Senior manufacturing engineer Philip Hibberd on the Christie Digital shop floor. Christie assembles digital movie projectors in a Class 10,000 cleanroom environment. (Photos: Dave Starrett)
July 18, 2013
Historically, the act of projecting a movie has been a relatively simple and low-tech process: shine a light at a series of sequential images captured on film stock and those images would display on a screen. It was a strictly mechanical process that relied on the quality of the film medium and the skills of the projectionist.
But the days when fragile, expensive-to-transport film reels were shipped from movie palace to movie palace are quickly disappearing. Now the act of showing a movie involves transferring digital files to multi-screen theatres and using complex and expensive digital projectors to convert the data into images.
Just as the process of showing a film has become more complex in the digital era, so has the process of building the projectors that display Hollywood’s latest blockbusters.
Christie Digital is one of the world’s leading manufacturers of digital projectors (both of the 2D and 3D varieties), not to mention large-scale video displays used in public venues (such as conference centres, offices or museums), and medical imaging equipment. The company, which traces its roots back to the projection systems division of Electrohome Inc (which was purchased by Christie in 1999) employs over 1,400 people around the world and over 500 in Kitchener, Ontario. Kitchener serves as the manufacturing and engineering headquarters for the company, which has projectors delivering images to over 28,000 screens around the world.
To see video of the Kardex Remstar VLMs in use at Christie Digital click here.
According to Screen Digest, a UK-based market research and consultancy organization, the market for digital projectors essentially began in 2005, and Christie was there at the beginning.
The beginning is when Philip Hibberd came in. A senior manufacturing engineer at Christie Digital, Hibberd says when he began working at Christie, the business was in transition.
“Five to six years ago the whole business switched to digital projects and our volumes ramped up radically. And then space became an issue,” he says.
“When I was hired into this company—three engineers were hired at the time—we were to transform it and make it a modern manufacturing facility. When I first came, we had no semblance of what you see here today,” he says.
Today there is a bright, modern shop floor populated by workers dressed in white from head to toe. They sport hair nets, safety goggles, and lab coats or jump suits.
To make it easier to for employees to access the stored projectors (or load new units into the VLM) a sliding tray whisks the inventory into the open and away from the storage unit.
The outfits aren’t about making a fashion statement. Christie’s digital projectors are assembled and stored in a Class 10,000 cleanroom environment. In comparison, the company’s optical room is operated under the even stricter Class 1,000 cleanroom rules. A Class 10,000 cleanroom is designed to never allow in more than 10,000 submicron (0.5 microns or larger) airborne particles of contaminates per cubic foot of air. The limit for a Class 1,000 is 1,000 particles.
The people working in the lab put together eight basic models of projectors, which in turn can be customized into 20 different configurations, according to the needs of the customer.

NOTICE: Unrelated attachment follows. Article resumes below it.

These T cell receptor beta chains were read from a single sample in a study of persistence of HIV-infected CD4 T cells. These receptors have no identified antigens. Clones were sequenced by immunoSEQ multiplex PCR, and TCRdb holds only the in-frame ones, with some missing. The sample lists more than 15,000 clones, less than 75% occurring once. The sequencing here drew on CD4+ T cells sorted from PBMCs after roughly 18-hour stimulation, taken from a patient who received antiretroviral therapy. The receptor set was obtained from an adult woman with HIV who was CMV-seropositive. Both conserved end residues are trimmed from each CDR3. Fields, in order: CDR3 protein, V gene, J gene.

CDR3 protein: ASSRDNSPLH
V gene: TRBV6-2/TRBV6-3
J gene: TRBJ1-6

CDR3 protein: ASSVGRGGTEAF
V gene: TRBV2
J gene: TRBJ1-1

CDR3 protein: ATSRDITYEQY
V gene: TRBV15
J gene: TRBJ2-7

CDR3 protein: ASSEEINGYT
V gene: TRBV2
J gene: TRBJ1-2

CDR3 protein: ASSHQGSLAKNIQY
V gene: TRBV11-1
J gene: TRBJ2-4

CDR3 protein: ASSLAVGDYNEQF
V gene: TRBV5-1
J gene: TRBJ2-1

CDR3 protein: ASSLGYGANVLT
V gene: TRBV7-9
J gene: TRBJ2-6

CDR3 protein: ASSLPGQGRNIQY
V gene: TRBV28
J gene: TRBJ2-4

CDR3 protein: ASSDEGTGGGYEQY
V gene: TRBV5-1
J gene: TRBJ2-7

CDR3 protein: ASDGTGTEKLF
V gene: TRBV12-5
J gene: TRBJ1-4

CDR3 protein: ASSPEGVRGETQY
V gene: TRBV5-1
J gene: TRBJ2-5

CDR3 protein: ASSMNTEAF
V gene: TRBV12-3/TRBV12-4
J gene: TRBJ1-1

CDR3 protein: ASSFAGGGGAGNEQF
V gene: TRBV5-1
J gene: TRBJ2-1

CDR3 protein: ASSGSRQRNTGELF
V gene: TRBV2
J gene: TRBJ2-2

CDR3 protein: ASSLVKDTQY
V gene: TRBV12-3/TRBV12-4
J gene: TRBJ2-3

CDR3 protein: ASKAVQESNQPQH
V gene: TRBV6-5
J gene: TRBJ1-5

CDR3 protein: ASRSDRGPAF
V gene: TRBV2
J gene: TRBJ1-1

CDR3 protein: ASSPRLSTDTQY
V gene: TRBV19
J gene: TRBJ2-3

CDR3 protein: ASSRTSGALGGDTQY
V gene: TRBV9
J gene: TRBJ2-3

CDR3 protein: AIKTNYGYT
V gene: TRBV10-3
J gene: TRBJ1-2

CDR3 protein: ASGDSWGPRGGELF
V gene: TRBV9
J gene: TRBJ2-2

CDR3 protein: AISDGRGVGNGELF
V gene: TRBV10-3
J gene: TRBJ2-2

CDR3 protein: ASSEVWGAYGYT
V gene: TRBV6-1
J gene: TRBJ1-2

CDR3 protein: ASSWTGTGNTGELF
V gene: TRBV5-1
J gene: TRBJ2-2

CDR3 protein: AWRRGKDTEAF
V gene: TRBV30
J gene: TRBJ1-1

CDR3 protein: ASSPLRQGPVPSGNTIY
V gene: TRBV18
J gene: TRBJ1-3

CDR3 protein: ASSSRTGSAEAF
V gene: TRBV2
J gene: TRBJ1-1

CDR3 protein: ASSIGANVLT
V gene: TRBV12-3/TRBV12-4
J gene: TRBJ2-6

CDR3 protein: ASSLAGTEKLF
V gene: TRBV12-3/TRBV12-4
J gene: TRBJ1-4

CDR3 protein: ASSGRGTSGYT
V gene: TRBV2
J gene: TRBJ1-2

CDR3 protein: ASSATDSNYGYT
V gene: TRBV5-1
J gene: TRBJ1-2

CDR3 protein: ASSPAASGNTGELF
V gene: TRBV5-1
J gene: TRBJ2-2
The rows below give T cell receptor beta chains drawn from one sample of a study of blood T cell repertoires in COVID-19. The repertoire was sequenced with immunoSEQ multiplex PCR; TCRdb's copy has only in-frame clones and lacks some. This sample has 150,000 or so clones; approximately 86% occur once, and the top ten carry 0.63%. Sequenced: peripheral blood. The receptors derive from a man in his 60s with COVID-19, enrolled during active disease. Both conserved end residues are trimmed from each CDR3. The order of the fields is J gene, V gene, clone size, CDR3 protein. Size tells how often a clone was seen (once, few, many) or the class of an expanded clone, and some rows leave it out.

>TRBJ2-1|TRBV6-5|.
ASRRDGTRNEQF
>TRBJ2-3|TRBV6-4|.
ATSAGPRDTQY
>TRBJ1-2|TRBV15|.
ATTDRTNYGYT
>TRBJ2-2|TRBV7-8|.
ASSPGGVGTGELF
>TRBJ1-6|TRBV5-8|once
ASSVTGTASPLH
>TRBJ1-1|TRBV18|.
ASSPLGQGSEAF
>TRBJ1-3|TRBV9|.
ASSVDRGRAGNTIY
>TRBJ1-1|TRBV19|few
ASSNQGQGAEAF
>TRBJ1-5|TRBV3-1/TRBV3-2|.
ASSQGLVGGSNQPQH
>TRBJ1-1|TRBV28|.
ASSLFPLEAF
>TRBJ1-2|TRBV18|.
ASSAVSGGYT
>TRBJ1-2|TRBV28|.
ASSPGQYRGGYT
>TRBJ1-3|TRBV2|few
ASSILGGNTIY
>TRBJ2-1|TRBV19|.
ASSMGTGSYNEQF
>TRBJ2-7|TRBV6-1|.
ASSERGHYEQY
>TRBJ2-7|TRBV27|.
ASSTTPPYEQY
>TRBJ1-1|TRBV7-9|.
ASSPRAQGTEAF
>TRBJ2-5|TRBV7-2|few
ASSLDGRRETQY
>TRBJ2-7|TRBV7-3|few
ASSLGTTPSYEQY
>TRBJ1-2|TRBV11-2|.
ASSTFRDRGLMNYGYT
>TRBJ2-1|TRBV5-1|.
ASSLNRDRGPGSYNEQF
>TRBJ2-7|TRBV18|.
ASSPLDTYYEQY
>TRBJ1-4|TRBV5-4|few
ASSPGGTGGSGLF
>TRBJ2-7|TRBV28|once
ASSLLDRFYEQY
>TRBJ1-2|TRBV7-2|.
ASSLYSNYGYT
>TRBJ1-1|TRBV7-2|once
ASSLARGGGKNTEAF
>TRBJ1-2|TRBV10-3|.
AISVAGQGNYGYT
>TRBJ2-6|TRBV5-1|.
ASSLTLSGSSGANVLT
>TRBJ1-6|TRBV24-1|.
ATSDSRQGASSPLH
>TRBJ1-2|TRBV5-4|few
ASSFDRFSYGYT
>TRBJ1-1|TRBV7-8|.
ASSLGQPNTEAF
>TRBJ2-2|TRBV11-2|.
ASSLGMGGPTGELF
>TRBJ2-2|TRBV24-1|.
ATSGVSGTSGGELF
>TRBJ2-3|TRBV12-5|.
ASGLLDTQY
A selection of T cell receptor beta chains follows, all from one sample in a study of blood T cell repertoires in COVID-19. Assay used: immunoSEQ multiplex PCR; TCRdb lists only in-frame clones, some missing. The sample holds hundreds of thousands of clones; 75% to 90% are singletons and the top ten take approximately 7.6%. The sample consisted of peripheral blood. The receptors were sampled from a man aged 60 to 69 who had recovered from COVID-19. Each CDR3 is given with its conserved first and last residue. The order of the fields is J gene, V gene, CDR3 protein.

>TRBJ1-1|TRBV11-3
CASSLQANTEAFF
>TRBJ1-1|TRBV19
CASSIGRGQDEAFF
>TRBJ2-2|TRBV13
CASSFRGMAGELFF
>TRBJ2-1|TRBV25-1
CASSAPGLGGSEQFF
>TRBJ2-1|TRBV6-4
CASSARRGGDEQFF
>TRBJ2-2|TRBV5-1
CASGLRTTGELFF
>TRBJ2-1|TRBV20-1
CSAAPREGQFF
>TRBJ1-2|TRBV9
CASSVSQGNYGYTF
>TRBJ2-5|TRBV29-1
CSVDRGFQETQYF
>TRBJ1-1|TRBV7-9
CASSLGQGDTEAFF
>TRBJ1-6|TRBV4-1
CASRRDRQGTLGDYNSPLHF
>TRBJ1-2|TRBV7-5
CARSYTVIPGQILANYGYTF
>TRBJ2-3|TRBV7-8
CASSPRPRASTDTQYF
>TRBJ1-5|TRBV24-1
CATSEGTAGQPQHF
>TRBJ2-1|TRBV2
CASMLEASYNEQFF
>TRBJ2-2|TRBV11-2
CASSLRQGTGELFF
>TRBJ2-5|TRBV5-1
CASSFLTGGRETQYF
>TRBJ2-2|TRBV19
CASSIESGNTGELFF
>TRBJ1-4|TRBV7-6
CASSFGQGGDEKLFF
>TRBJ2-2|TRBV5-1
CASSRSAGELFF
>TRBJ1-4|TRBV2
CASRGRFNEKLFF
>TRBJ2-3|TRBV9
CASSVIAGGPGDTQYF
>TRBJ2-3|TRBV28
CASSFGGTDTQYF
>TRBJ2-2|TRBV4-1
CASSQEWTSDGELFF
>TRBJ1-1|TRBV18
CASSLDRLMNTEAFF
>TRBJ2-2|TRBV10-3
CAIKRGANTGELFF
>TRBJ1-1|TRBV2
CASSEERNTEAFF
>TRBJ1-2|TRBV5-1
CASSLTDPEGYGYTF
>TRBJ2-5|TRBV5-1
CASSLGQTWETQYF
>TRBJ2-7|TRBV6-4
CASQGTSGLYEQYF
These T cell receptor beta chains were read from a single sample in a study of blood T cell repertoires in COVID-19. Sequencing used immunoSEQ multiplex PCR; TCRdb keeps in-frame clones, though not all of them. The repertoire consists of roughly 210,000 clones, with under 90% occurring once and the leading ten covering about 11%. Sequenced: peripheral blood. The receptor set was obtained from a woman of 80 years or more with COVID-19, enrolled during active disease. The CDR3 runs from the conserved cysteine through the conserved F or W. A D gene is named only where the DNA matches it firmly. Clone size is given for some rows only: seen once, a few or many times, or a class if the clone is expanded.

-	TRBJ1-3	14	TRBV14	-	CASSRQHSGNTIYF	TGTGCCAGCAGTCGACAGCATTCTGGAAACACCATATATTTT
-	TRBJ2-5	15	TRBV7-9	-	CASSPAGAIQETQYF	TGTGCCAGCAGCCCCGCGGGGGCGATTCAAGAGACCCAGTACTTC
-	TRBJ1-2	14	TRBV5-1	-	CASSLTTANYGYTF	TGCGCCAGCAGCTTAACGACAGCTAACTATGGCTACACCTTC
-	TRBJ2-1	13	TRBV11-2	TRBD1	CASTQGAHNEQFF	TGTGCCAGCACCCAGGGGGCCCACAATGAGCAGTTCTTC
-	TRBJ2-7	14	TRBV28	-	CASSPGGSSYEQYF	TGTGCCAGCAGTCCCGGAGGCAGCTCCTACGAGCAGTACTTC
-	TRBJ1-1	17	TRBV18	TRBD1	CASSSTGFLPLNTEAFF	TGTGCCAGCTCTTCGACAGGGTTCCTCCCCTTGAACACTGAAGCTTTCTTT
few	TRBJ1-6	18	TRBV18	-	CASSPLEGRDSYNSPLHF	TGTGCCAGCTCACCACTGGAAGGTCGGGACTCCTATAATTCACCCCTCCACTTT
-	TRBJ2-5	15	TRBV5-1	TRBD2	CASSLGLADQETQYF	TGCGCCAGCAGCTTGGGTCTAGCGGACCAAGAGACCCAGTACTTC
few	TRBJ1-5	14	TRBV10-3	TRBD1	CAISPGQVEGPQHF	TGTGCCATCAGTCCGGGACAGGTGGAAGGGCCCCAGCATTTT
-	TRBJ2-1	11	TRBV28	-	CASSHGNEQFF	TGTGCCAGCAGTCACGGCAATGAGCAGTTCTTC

“We developed a build-to-order program,” says Hibberd. “We build the projectors to 90- to 95-percent completion. Then we hold the projectors in storage. When a customer places an order, we configure the base unit and ship it within 24 hours—all out of the KW [Kitchener-Waterloo] shop.”
Once the projectors are assembled they need to be stored somewhere, which becomes a problem given the size of the units. The basic projector head for a model designed to work on 32-metre screens measures 1194mm by 635mm by 483mm. Even a smaller unit designed for 10-metre screens has dimensions of 697mm by 688mm by 395mm. On any given day Christie has approximately 200 projectors waiting final configuration.
“We looked at various storage solutions, including racking and carts, but the materials handling side of things got messy. It wasn’t ergonomic,” says Hibberd.
Christie builds eight basic models of digital projectors which can be configured 20 different ways.
Rather than storing the partially finished projectors in carts on the shop floor, the company opted to use a vertical storage solution, and purchased a Shuttle VLM from Kardex Remstar. Of course, given the type of manufacturing being performed and the location, Christie had to do some investigating to see if the unit would be suitable for its needs.
“Our sampling showed the machine was more than suitable for the Class 10,000 cleanroom environment, but if we had put it in the Class 1,000 room, that would have been a whole different ball of wax. Upgrades would have been needed,” says Hibberd.
“We had to do load factor tests on the floor before installation, to see if it could take the weight of the machine and contents. We had to know what was underneath the floor. It’s an old building.
“There were two 600-volt power cables located. We repositioned them a couple of feet over. One was dead and one was live. Had we not done the scan, potentially we could have had one of the installers drive a support through the cable. They used ground [penetrating] radar. It goes down a couple of feet. The core samples taken for lab testing go down about seven feet. We had to make sure the ground was stable and see how thick the concrete slab is.”